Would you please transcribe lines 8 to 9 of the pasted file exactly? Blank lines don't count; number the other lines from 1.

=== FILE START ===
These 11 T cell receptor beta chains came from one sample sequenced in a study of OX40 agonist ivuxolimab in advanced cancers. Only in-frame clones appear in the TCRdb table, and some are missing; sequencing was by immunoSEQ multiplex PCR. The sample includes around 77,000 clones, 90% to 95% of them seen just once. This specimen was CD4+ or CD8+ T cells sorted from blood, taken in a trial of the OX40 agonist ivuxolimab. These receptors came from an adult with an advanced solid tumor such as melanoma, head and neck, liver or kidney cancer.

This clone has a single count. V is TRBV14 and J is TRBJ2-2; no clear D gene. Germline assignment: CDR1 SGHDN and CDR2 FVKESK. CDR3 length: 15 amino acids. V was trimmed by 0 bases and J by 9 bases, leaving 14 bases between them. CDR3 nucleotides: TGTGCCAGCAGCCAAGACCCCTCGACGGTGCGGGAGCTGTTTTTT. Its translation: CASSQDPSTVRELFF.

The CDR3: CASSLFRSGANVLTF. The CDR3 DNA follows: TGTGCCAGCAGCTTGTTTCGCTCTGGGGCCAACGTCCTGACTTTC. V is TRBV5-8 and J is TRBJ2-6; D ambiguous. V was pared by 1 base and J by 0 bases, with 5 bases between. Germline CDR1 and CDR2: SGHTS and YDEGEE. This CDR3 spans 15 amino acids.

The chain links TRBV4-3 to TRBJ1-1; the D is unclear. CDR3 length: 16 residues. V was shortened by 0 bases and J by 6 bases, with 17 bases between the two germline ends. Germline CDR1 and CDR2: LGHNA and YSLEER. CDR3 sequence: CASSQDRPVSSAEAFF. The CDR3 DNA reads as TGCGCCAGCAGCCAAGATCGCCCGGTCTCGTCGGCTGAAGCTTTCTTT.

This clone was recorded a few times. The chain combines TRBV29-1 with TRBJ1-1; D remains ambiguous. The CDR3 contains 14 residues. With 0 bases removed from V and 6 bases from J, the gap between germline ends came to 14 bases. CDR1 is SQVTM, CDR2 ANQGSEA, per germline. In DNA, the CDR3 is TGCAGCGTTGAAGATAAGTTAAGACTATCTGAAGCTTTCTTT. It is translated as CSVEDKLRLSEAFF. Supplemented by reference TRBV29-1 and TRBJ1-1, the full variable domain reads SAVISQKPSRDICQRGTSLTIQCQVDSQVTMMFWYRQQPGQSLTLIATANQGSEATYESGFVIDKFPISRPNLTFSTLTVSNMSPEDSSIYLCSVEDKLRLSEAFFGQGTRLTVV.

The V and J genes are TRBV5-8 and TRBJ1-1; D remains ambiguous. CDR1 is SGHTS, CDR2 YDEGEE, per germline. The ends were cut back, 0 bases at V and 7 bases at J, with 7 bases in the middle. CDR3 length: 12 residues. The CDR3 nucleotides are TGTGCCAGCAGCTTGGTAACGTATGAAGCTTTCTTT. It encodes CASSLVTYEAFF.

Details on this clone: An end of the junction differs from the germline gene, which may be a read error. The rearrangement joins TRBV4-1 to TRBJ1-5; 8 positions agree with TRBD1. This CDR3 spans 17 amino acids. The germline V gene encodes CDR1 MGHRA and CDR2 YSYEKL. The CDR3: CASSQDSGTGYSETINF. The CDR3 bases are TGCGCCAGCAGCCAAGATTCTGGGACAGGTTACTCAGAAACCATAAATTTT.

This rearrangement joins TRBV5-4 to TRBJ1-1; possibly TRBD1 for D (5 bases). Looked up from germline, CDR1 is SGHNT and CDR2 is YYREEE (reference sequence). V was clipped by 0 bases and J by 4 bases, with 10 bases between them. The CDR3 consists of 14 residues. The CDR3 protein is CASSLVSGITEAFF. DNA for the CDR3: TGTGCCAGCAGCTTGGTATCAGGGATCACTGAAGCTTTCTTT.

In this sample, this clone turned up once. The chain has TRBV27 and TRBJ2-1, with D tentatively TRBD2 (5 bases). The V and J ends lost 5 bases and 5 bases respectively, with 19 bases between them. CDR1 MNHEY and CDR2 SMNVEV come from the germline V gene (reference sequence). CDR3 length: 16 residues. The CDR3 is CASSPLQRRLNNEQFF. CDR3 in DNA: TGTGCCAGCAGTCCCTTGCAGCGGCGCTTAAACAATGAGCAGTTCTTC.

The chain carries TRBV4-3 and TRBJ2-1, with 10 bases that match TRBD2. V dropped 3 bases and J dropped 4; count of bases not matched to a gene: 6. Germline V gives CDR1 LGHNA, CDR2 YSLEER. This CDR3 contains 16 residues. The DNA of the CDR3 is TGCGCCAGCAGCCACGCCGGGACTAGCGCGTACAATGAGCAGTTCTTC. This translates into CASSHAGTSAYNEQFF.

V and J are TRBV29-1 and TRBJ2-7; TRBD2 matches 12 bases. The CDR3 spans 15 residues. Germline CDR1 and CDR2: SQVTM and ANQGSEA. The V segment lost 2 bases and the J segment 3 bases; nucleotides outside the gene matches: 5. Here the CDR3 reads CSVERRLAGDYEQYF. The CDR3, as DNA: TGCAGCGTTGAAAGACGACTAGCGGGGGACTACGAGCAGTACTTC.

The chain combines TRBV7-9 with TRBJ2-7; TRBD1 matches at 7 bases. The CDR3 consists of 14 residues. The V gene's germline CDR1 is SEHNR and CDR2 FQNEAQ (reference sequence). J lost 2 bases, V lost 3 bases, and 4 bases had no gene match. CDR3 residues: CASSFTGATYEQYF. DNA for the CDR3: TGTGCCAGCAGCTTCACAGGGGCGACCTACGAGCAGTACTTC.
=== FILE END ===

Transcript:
This rearrangement joins TRBV5-4 to TRBJ1-1; possibly TRBD1 for D (5 bases). Looked up from germline, CDR1 is SGHNT and CDR2 is YYREEE (reference sequence). V was clipped by 0 bases and J by 4 bases, with 10 bases between them. The CDR3 consists of 14 residues. The CDR3 protein is CASSLVSGITEAFF. DNA for the CDR3: TGTGCCAGCAGCTTGGTATCAGGGATCACTGAAGCTTTCTTT.

In this sample, this clone turned up once. The chain has TRBV27 and TRBJ2-1, with D tentatively TRBD2 (5 bases). The V and J ends lost 5 bases and 5 bases respectively, with 19 bases between them. CDR1 MNHEY and CDR2 SMNVEV come from the germline V gene (reference sequence). CDR3 length: 16 residues. The CDR3 is CASSPLQRRLNNEQFF. CDR3 in DNA: TGTGCCAGCAGTCCCTTGCAGCGGCGCTTAAACAATGAGCAGTTCTTC.